Creating community through property.
It’s an unusual statement, but that’s the goal of Burnham USA, a commercial real estate construction, leasing and management company based in Newport Beach.
The company owns property throughout Orange County (including a dozen office buildings in Newport Center), but the one that’s currently creating community – and a sizable buzz – is South Coast Collection (SoCo), a 28-acre retail project in Costa Mesa.
Burnham USA purchased the property in 2009, when it was a struggling home and furniture retail center. Burnham USA reinvented the center and transformed it into a desirable shopping destination that features the OC Mix, which houses a handful of restaurants and specialty shops including Portola Coffee, ARC Restaurant, Shuck Oyster Bar, and Greenleaf Gourmet Chopshop, which opens this weekend.
“It could had been a much different place had someone else gotten involved,” stated Scott Burnham, Chairman of the Board and CEO of Burnham USA. “Whenever we approach a project, whenever we go into a community, we have to understand the community. This one is easy for us to understand because we live here.”
“We really believe that we have an opportunity to create community through property,” added Bryon Ward, a partner in Burnham-Ward Properties. “That’s really what our approach has been with SoCo, and it’s how we approach our other projects, because at the end of the day, that’s a sustainable and viable model. When you’re not just looking at it on a one-off basis, you’re trying to create something sustainable and viable for a long time. What we try and do is really understand a community and understand what it has and what it doesn’t have, and how our involvement can make that community better.”
“We created SoCo as a destination,” stated Burnham. “We wanted to provide an alternative retail experience like no other that exists in Orange County, or Southern California for that matter.”
Burnham and Ward certainly understand Orange County, and Newport Beach. Burnham attended Lincoln Middle School and Corona del Mar High School before transitioning
to USC. Ward went to Newport Harbor High School and UC Santa Barbara. Both have lived in Newport Beach for many years, and both are passionate about the role they play in transforming communities.
“The motto for the OC Mix is Eat, Shop, Local,” said Burnham. “So it gives a very bohemian but artisinal quality to it. We were inspired by a lot of venues prior to the OC Mix being born. The Ferry Building in San Francisco in particular was one we were very inspired by, although their emphasis is on food where the Mix has an eclectic variety of venues with a heavy food component.”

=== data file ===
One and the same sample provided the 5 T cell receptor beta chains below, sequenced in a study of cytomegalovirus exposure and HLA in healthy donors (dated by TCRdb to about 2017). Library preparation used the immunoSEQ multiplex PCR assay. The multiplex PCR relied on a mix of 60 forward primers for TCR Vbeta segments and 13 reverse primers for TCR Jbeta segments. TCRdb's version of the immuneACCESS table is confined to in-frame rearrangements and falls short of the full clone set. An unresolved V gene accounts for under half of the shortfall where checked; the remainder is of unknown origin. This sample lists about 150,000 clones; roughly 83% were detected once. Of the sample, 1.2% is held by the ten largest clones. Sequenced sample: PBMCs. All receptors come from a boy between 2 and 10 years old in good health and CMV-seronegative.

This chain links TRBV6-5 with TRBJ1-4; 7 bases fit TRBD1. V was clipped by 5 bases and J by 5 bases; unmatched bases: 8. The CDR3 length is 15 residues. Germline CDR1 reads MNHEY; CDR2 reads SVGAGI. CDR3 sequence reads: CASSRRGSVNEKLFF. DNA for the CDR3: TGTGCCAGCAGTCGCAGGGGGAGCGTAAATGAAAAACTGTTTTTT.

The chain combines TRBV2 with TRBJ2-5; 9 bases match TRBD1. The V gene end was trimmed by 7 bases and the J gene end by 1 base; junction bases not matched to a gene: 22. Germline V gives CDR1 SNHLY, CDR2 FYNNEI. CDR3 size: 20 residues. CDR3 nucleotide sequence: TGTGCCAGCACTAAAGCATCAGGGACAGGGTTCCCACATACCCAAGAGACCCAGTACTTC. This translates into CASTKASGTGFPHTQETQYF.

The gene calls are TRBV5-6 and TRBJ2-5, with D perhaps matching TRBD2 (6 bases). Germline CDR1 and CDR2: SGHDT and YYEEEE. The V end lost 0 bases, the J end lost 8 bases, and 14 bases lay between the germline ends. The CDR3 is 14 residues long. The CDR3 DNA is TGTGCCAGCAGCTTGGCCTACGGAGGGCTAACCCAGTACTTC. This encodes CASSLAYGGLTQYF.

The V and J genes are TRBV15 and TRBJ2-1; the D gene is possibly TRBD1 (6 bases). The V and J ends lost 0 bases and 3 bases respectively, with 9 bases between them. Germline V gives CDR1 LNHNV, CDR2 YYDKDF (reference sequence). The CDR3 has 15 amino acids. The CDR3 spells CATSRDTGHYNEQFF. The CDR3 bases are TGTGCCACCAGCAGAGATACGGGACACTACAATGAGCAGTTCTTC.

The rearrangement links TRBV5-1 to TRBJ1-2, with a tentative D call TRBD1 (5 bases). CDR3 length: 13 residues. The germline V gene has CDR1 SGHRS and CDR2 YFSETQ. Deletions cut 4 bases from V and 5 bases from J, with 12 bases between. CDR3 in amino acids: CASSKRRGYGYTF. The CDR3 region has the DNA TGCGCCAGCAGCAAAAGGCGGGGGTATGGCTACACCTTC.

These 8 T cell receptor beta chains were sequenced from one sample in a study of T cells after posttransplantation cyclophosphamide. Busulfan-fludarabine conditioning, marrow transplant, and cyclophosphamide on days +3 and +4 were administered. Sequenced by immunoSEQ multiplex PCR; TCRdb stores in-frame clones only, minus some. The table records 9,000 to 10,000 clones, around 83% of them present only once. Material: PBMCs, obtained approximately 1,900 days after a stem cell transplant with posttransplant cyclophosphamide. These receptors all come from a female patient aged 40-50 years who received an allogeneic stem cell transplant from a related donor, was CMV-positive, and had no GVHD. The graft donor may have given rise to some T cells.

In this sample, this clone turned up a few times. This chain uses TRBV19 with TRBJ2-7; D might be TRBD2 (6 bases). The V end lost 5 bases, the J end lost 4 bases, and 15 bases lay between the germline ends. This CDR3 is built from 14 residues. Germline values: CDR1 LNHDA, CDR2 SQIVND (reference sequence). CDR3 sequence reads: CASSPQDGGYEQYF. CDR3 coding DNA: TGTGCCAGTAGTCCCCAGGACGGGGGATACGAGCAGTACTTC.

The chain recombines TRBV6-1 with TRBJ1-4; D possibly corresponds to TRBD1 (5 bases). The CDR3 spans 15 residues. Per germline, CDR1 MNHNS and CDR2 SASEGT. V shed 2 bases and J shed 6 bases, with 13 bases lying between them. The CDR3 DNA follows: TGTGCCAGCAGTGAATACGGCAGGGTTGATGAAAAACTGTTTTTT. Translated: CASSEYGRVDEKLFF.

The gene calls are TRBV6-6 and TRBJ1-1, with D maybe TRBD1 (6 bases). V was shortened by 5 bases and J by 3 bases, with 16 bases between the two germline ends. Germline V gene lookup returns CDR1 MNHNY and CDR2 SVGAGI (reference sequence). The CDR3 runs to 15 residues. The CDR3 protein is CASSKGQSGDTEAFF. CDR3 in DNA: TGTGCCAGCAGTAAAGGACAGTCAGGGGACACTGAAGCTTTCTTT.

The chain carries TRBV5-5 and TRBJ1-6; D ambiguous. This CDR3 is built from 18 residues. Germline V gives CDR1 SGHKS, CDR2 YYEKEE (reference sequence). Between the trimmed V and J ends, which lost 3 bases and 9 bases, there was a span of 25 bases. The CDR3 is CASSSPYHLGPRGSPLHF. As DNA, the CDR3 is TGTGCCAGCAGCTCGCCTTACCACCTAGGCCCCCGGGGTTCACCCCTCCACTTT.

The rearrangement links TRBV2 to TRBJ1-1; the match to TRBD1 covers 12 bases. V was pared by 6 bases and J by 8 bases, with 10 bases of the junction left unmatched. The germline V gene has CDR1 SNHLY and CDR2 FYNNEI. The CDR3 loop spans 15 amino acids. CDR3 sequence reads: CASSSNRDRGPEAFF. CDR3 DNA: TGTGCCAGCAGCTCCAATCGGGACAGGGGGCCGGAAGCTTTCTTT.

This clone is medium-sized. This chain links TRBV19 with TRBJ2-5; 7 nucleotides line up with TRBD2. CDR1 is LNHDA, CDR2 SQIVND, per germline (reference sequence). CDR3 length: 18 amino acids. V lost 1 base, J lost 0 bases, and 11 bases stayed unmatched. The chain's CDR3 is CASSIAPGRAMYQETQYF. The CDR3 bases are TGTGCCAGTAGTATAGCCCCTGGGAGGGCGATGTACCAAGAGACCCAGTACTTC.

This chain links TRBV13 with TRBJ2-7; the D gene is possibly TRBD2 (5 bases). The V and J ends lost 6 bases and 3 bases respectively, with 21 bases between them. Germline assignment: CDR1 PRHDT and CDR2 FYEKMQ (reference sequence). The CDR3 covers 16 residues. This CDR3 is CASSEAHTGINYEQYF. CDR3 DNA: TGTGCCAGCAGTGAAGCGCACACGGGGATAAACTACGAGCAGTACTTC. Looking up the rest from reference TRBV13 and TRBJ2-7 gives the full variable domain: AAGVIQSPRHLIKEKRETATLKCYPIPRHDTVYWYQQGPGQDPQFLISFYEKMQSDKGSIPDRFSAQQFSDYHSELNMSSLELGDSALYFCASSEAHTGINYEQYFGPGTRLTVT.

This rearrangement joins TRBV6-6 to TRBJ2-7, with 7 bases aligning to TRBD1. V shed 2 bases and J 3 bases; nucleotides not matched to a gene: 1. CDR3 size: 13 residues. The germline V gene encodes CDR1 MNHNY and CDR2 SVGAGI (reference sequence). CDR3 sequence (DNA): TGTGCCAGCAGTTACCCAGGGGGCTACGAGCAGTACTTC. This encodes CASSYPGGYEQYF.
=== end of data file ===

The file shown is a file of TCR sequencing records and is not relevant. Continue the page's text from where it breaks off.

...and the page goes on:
“Think of when you go to West Hollywood or another neighborhood–your walking up and down the streets and you see design stores and cool places to eat,” said Ward. “And so, you have a neighborhood or community. Think of SoCo as the greater neighborhood or community, and the OC Mix lives within that community in the neighborhood.”
According to Burnham, Costa Mesa and Newport Beach serve a similar demographic, and that “if you were to stop any customer at SoCo, there’s a 50/50 chance they’d be from Newport Beach. I have a lot of friends that go to Portola Coffee every morning.”
In addition to SoCo and several properties on 17th Street in Costa Mesa, Burnham USA created the Black, Starr & Frost building on Bayside Drive.
“The original building was built back in the 1920s, and I don’t think it had anything done to it since then,” said Burnham. “We reinvented it to fit the style and location. It’s more than a showroom–they’ve got a bar, places to entertain, a deck out back. They do a lot of charity events there.”
Burnham owned the Port Movie Theater back in the 80s when it showed period and art films, and he currently co-owns and operates the Newport Beach Athletic Club.
“We’re not just retail,” said Burnham. “We take great pride in the curb appeal aspect on all of our properties. We think we are a great asset to that community, where ever that community may be, because we’re investing back into the community. We are constantly reinvesting in our properties, upgrading out properties. If it doesn’t look the way we want it to look, in a first class condition, then we don’t want our name associated with that property. ”
“We get a lot of people in the community that will drive by a property and say you guys must be involved with that property because it’s something different,” continued Burnham. “We’re becoming known for doing things a little different and thinking out of the box. What we’re trying to do is provide interesting color within the woven fabric of Orange County. We believe we’re having an impact in that area.”
They’ve also built a corporate culture that has a family atmosphere and low turnover, and most of their employees live in Newport Beach.
“That’s why we have the capacity to do institutional-size transactions with more of an entrepreneurial spirit,” said Burnham. “Most of our properties have a heart and soul to them, because we have a lot of passion for what we do. We stay very involved in the entire process, so it’s not uncommon to be picking plants and colors, or countertops and patio furniture. The devil is in the details, but the details make the difference. We also go in with long term thinking mentality. We build with an eye on the future.”
And for Burnham USA, the future looks very bright.